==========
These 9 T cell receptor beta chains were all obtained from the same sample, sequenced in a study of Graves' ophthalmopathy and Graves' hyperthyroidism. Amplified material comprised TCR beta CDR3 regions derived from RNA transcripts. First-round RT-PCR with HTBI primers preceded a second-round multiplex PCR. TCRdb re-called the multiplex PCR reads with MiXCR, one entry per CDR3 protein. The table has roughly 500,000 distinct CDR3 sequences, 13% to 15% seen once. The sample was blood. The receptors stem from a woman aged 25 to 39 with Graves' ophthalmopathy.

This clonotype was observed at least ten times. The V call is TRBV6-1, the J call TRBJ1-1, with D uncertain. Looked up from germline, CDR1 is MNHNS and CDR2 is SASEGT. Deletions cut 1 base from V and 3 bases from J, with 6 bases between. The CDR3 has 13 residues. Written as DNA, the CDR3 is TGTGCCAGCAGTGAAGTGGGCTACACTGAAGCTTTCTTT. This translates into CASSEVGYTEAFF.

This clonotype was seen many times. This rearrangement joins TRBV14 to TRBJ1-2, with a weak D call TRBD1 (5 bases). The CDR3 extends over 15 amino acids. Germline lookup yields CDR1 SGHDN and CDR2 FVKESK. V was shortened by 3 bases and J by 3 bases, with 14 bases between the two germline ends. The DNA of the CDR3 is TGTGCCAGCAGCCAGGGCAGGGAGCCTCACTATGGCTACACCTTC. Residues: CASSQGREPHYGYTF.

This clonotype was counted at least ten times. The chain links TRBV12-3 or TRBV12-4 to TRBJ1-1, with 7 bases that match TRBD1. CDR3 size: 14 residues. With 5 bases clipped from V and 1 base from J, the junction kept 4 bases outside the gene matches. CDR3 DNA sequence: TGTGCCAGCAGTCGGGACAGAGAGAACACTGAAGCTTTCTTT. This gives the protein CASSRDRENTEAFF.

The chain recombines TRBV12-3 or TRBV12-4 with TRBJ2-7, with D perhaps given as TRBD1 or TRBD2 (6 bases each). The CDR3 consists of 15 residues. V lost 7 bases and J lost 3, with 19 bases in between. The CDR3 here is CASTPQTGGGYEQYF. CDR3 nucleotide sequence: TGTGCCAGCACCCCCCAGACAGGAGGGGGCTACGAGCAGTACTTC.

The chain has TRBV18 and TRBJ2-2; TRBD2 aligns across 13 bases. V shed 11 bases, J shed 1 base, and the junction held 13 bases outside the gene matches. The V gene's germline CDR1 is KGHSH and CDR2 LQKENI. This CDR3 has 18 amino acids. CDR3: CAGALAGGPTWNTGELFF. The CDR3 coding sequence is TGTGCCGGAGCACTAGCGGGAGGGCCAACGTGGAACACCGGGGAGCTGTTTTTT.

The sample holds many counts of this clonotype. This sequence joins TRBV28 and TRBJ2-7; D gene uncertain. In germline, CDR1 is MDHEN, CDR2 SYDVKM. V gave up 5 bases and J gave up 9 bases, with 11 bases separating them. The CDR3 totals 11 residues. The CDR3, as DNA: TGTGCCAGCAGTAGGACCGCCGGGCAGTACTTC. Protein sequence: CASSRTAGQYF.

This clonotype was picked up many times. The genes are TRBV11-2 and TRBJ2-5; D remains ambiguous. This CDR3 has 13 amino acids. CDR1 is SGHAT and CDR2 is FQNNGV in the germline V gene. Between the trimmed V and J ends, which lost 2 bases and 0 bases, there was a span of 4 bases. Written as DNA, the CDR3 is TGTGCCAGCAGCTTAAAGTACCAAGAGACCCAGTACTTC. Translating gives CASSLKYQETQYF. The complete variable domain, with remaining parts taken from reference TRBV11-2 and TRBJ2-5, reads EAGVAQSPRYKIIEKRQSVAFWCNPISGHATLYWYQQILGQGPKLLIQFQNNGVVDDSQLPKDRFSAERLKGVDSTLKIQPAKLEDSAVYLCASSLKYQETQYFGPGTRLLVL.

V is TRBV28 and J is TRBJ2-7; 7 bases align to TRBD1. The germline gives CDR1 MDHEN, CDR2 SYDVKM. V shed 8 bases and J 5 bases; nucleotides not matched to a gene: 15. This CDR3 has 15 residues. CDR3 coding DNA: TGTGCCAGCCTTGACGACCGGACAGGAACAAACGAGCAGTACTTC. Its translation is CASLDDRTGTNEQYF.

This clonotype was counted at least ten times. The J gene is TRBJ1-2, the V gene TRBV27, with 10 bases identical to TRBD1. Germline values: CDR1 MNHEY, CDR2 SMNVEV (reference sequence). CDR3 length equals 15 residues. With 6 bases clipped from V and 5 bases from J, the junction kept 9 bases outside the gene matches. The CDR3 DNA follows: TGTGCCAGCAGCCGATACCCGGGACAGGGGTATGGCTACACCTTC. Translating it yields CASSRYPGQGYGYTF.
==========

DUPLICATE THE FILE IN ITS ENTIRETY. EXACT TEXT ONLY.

These 9 T cell receptor beta chains were all obtained from the same sample, sequenced in a study of Graves' ophthalmopathy and Graves' hyperthyroidism. Amplified material comprised TCR beta CDR3 regions derived from RNA transcripts. First-round RT-PCR with HTBI primers preceded a second-round multiplex PCR. TCRdb re-called the multiplex PCR reads with MiXCR, one entry per CDR3 protein. The table has roughly 500,000 distinct CDR3 sequences, 13% to 15% seen once. The sample was blood. The receptors stem from a woman aged 25 to 39 with Graves' ophthalmopathy.

This clonotype was observed at least ten times. The V call is TRBV6-1, the J call TRBJ1-1, with D uncertain. Looked up from germline, CDR1 is MNHNS and CDR2 is SASEGT. Deletions cut 1 base from V and 3 bases from J, with 6 bases between. The CDR3 has 13 residues. Written as DNA, the CDR3 is TGTGCCAGCAGTGAAGTGGGCTACACTGAAGCTTTCTTT. This translates into CASSEVGYTEAFF.

This clonotype was seen many times. This rearrangement joins TRBV14 to TRBJ1-2, with a weak D call TRBD1 (5 bases). The CDR3 extends over 15 amino acids. Germline lookup yields CDR1 SGHDN and CDR2 FVKESK. V was shortened by 3 bases and J by 3 bases, with 14 bases between the two germline ends. The DNA of the CDR3 is TGTGCCAGCAGCCAGGGCAGGGAGCCTCACTATGGCTACACCTTC. Residues: CASSQGREPHYGYTF.

This clonotype was counted at least ten times. The chain links TRBV12-3 or TRBV12-4 to TRBJ1-1, with 7 bases that match TRBD1. CDR3 size: 14 residues. With 5 bases clipped from V and 1 base from J, the junction kept 4 bases outside the gene matches. CDR3 DNA sequence: TGTGCCAGCAGTCGGGACAGAGAGAACACTGAAGCTTTCTTT. This gives the protein CASSRDRENTEAFF.

The chain recombines TRBV12-3 or TRBV12-4 with TRBJ2-7, with D perhaps given as TRBD1 or TRBD2 (6 bases each). The CDR3 consists of 15 residues. V lost 7 bases and J lost 3, with 19 bases in between. The CDR3 here is CASTPQTGGGYEQYF. CDR3 nucleotide sequence: TGTGCCAGCACCCCCCAGACAGGAGGGGGCTACGAGCAGTACTTC.

The chain has TRBV18 and TRBJ2-2; TRBD2 aligns across 13 bases. V shed 11 bases, J shed 1 base, and the junction held 13 bases outside the gene matches. The V gene's germline CDR1 is KGHSH and CDR2 LQKENI. This CDR3 has 18 amino acids. CDR3: CAGALAGGPTWNTGELFF. The CDR3 coding sequence is TGTGCCGGAGCACTAGCGGGAGGGCCAACGTGGAACACCGGGGAGCTGTTTTTT.

The sample holds many counts of this clonotype. This sequence joins TRBV28 and TRBJ2-7; D gene uncertain. In germline, CDR1 is MDHEN, CDR2 SYDVKM. V gave up 5 bases and J gave up 9 bases, with 11 bases separating them. The CDR3 totals 11 residues. The CDR3, as DNA: TGTGCCAGCAGTAGGACCGCCGGGCAGTACTTC. Protein sequence: CASSRTAGQYF.

This clonotype was picked up many times. The genes are TRBV11-2 and TRBJ2-5; D remains ambiguous. This CDR3 has 13 amino acids. CDR1 is SGHAT and CDR2 is FQNNGV in the germline V gene. Between the trimmed V and J ends, which lost 2 bases and 0 bases, there was a span of 4 bases. Written as DNA, the CDR3 is TGTGCCAGCAGCTTAAAGTACCAAGAGACCCAGTACTTC. Translating gives CASSLKYQETQYF. The complete variable domain, with remaining parts taken from reference TRBV11-2 and TRBJ2-5, reads EAGVAQSPRYKIIEKRQSVAFWCNPISGHATLYWYQQILGQGPKLLIQFQNNGVVDDSQLPKDRFSAERLKGVDSTLKIQPAKLEDSAVYLCASSLKYQETQYFGPGTRLLVL.

V is TRBV28 and J is TRBJ2-7; 7 bases align to TRBD1. The germline gives CDR1 MDHEN, CDR2 SYDVKM. V shed 8 bases and J 5 bases; nucleotides not matched to a gene: 15. This CDR3 has 15 residues. CDR3 coding DNA: TGTGCCAGCCTTGACGACCGGACAGGAACAAACGAGCAGTACTTC. Its translation is CASLDDRTGTNEQYF.

This clonotype was counted at least ten times. The J gene is TRBJ1-2, the V gene TRBV27, with 10 bases identical to TRBD1. Germline values: CDR1 MNHEY, CDR2 SMNVEV (reference sequence). CDR3 length equals 15 residues. With 6 bases clipped from V and 5 bases from J, the junction kept 9 bases outside the gene matches. The CDR3 DNA follows: TGTGCCAGCAGCCGATACCCGGGACAGGGGTATGGCTACACCTTC. Translating it yields CASSRYPGQGYGYTF.